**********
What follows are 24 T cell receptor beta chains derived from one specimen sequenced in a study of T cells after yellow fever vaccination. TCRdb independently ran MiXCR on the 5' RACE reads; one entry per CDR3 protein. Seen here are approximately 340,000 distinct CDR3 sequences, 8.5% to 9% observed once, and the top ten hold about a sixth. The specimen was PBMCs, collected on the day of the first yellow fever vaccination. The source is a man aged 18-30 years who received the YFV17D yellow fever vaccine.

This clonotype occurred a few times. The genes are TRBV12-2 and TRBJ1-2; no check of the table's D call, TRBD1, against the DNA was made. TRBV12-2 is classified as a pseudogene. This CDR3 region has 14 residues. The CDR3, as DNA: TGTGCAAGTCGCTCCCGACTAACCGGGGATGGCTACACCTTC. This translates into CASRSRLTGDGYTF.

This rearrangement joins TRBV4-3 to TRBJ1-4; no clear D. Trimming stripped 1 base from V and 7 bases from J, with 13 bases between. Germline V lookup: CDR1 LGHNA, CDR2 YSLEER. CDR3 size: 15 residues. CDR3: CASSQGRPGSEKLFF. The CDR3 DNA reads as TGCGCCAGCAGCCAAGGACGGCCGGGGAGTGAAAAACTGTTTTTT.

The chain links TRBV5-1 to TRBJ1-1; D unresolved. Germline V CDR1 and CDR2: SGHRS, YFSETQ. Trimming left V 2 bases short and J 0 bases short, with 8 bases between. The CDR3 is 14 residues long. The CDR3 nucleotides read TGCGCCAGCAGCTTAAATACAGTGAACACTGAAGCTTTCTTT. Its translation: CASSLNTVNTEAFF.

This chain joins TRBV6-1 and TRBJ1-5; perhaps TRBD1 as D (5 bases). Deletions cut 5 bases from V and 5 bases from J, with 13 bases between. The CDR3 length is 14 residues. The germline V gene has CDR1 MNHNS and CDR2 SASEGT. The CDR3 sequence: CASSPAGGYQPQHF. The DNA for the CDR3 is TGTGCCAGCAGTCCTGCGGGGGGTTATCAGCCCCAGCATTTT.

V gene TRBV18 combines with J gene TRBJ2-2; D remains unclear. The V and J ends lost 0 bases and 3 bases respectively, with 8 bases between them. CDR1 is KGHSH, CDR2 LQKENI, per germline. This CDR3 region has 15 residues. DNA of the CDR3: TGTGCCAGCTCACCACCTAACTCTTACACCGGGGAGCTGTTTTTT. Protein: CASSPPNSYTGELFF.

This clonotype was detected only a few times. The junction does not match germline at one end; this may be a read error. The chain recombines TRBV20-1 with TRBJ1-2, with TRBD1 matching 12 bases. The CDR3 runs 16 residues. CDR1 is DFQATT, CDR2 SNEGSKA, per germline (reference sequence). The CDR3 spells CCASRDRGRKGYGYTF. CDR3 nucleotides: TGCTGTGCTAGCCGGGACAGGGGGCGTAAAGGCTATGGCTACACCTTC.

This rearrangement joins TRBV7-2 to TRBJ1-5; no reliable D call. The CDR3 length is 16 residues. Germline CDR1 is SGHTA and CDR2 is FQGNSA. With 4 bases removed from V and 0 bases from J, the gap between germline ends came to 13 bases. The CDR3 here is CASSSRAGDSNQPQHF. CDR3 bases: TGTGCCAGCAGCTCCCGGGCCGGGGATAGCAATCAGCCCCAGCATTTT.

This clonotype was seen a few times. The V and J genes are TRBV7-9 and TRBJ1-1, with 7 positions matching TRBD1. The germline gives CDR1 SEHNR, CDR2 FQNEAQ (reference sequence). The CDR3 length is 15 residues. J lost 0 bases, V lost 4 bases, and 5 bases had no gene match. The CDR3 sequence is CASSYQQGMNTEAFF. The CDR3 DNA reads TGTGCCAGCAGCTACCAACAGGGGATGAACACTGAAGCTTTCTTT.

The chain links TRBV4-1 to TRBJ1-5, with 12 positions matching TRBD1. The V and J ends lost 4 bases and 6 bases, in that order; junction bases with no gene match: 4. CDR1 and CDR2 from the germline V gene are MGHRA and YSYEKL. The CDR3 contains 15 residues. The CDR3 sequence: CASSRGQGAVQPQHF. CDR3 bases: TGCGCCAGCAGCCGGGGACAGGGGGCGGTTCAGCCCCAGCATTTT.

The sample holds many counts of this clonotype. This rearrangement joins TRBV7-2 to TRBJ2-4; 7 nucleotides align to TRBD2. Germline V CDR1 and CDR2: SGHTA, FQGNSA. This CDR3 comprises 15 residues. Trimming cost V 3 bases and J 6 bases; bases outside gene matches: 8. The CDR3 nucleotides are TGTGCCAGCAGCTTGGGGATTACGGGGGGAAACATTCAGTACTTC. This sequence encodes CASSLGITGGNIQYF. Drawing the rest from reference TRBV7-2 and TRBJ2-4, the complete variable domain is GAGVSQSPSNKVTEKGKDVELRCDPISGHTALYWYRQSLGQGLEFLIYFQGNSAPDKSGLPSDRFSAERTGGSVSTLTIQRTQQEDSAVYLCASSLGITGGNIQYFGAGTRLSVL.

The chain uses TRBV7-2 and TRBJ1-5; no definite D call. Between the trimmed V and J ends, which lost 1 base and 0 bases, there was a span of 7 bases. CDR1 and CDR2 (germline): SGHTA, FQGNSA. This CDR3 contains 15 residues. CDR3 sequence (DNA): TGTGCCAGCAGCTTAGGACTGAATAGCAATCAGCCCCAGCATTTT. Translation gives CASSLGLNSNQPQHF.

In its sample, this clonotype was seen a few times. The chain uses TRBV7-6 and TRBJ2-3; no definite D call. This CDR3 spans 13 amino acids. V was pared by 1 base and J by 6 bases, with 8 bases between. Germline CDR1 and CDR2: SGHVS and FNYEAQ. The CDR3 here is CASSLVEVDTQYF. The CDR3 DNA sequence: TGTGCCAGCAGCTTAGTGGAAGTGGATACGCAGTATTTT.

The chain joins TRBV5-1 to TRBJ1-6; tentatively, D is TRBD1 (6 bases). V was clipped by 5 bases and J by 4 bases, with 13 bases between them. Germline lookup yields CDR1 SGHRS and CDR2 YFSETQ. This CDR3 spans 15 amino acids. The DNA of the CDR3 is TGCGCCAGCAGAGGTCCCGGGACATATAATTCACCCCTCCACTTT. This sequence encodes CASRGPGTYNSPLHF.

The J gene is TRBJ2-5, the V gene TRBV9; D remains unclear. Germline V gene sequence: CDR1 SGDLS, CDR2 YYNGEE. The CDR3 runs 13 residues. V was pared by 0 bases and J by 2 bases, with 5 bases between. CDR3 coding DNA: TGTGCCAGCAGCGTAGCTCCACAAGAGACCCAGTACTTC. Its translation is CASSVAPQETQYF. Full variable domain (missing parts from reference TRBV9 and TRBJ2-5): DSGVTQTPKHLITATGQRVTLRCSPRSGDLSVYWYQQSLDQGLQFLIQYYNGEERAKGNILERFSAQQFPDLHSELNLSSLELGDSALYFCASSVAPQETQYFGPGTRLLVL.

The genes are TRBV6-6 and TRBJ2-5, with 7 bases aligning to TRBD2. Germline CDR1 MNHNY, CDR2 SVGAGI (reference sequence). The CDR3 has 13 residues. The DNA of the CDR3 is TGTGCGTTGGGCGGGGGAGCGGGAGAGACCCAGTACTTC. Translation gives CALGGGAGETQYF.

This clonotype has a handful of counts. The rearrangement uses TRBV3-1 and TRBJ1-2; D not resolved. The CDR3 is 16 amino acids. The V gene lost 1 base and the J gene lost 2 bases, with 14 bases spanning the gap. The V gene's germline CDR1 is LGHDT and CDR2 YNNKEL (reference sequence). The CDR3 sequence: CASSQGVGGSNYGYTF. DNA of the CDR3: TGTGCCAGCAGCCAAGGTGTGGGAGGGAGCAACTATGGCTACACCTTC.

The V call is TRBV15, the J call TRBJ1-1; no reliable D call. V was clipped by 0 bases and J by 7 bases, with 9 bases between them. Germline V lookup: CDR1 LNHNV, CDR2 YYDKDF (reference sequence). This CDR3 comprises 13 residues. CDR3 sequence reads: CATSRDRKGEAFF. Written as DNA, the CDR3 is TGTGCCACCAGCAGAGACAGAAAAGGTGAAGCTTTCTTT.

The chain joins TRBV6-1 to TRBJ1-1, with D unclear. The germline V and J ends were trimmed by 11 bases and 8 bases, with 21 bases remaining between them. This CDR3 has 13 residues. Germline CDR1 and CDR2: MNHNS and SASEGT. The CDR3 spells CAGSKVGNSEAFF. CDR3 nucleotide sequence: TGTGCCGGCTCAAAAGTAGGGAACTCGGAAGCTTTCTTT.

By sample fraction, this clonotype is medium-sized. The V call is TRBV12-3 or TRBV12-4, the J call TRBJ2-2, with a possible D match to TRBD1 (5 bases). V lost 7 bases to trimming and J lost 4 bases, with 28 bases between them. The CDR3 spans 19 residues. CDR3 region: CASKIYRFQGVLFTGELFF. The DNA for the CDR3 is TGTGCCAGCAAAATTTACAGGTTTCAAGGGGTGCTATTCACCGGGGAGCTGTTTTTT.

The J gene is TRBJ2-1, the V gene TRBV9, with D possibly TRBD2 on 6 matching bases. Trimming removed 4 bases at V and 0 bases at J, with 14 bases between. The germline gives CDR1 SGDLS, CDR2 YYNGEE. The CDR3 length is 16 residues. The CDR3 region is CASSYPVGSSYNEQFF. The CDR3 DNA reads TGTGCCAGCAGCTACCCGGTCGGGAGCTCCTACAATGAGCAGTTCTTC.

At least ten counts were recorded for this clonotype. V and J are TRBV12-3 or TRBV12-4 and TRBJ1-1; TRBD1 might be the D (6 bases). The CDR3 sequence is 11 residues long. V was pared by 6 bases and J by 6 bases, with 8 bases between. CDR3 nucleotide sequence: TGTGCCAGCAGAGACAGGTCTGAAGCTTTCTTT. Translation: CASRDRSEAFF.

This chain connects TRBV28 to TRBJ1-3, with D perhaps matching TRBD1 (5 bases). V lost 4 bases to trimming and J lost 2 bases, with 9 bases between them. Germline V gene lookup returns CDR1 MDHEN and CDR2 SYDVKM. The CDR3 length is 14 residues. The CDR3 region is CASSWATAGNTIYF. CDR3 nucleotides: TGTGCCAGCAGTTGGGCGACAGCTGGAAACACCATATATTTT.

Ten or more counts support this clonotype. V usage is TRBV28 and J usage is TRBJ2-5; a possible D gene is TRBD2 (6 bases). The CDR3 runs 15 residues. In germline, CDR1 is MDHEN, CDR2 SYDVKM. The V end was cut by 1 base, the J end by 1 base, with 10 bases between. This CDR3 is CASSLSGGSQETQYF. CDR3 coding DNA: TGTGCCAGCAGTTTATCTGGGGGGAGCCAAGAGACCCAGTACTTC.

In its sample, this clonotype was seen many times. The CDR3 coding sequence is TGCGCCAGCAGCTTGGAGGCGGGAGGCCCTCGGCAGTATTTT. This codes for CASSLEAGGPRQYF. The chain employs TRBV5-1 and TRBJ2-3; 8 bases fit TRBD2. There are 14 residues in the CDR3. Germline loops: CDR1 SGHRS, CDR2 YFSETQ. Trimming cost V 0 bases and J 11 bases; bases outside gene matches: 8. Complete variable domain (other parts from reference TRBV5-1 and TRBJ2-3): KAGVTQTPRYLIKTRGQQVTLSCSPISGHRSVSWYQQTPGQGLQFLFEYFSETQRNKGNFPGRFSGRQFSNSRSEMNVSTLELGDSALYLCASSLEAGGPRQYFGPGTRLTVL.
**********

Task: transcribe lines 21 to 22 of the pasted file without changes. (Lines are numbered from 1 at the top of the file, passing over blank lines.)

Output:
The J gene is TRBJ2-1, the V gene TRBV9, with D possibly TRBD2 on 6 matching bases. Trimming removed 4 bases at V and 0 bases at J, with 14 bases between. The germline gives CDR1 SGDLS, CDR2 YYNGEE. The CDR3 length is 16 residues. The CDR3 region is CASSYPVGSSYNEQFF. The CDR3 DNA reads TGTGCCAGCAGCTACCCGGTCGGGAGCTCCTACAATGAGCAGTTCTTC.

At least ten counts were recorded for this clonotype. V and J are TRBV12-3 or TRBV12-4 and TRBJ1-1; TRBD1 might be the D (6 bases). The CDR3 sequence is 11 residues long. V was pared by 6 bases and J by 6 bases, with 8 bases between. CDR3 nucleotide sequence: TGTGCCAGCAGAGACAGGTCTGAAGCTTTCTTT. Translation: CASRDRSEAFF.